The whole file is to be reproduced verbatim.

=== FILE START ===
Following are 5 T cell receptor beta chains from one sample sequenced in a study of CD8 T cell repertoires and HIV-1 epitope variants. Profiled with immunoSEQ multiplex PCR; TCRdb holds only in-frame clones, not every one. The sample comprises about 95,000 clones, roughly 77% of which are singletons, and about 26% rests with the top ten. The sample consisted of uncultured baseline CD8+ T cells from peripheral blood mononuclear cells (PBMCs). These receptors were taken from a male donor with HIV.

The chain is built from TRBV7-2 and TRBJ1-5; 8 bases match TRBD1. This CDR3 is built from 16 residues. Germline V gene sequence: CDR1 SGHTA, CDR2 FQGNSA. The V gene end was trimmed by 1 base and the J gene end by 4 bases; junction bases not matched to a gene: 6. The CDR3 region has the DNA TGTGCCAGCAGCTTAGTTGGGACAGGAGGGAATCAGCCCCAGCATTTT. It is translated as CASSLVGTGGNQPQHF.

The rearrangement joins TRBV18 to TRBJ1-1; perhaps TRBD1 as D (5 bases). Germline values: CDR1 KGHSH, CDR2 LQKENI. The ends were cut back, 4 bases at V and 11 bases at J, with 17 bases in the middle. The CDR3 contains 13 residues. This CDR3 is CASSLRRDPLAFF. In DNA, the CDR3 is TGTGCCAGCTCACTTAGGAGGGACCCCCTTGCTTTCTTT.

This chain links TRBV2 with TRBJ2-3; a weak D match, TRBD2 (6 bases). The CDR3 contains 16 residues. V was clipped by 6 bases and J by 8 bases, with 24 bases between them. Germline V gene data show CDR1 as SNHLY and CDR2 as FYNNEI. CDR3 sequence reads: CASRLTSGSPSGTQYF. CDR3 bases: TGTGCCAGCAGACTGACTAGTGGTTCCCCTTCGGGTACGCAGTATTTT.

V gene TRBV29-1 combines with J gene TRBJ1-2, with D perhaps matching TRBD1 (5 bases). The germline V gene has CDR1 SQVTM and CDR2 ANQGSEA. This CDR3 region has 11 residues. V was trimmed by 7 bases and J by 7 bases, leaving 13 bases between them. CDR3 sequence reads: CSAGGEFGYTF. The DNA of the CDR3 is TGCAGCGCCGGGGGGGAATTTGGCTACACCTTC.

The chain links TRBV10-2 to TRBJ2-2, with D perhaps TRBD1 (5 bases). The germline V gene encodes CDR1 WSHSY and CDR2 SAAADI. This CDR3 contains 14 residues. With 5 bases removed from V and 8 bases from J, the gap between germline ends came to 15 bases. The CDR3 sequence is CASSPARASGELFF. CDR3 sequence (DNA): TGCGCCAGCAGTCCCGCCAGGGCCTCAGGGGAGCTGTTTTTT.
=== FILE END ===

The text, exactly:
Following are 5 T cell receptor beta chains from one sample sequenced in a study of CD8 T cell repertoires and HIV-1 epitope variants. Profiled with immunoSEQ multiplex PCR; TCRdb holds only in-frame clones, not every one. The sample comprises about 95,000 clones, roughly 77% of which are singletons, and about 26% rests with the top ten. The sample consisted of uncultured baseline CD8+ T cells from peripheral blood mononuclear cells (PBMCs). These receptors were taken from a male donor with HIV.

The chain is built from TRBV7-2 and TRBJ1-5; 8 bases match TRBD1. This CDR3 is built from 16 residues. Germline V gene sequence: CDR1 SGHTA, CDR2 FQGNSA. The V gene end was trimmed by 1 base and the J gene end by 4 bases; junction bases not matched to a gene: 6. The CDR3 region has the DNA TGTGCCAGCAGCTTAGTTGGGACAGGAGGGAATCAGCCCCAGCATTTT. It is translated as CASSLVGTGGNQPQHF.

The rearrangement joins TRBV18 to TRBJ1-1; perhaps TRBD1 as D (5 bases). Germline values: CDR1 KGHSH, CDR2 LQKENI. The ends were cut back, 4 bases at V and 11 bases at J, with 17 bases in the middle. The CDR3 contains 13 residues. This CDR3 is CASSLRRDPLAFF. In DNA, the CDR3 is TGTGCCAGCTCACTTAGGAGGGACCCCCTTGCTTTCTTT.

This chain links TRBV2 with TRBJ2-3; a weak D match, TRBD2 (6 bases). The CDR3 contains 16 residues. V was clipped by 6 bases and J by 8 bases, with 24 bases between them. Germline V gene data show CDR1 as SNHLY and CDR2 as FYNNEI. CDR3 sequence reads: CASRLTSGSPSGTQYF. CDR3 bases: TGTGCCAGCAGACTGACTAGTGGTTCCCCTTCGGGTACGCAGTATTTT.

V gene TRBV29-1 combines with J gene TRBJ1-2, with D perhaps matching TRBD1 (5 bases). The germline V gene has CDR1 SQVTM and CDR2 ANQGSEA. This CDR3 region has 11 residues. V was trimmed by 7 bases and J by 7 bases, leaving 13 bases between them. CDR3 sequence reads: CSAGGEFGYTF. The DNA of the CDR3 is TGCAGCGCCGGGGGGGAATTTGGCTACACCTTC.

The chain links TRBV10-2 to TRBJ2-2, with D perhaps TRBD1 (5 bases). The germline V gene encodes CDR1 WSHSY and CDR2 SAAADI. This CDR3 contains 14 residues. With 5 bases removed from V and 8 bases from J, the gap between germline ends came to 15 bases. The CDR3 sequence is CASSPARASGELFF. CDR3 sequence (DNA): TGCGCCAGCAGTCCCGCCAGGGCCTCAGGGGAGCTGTTTTTT.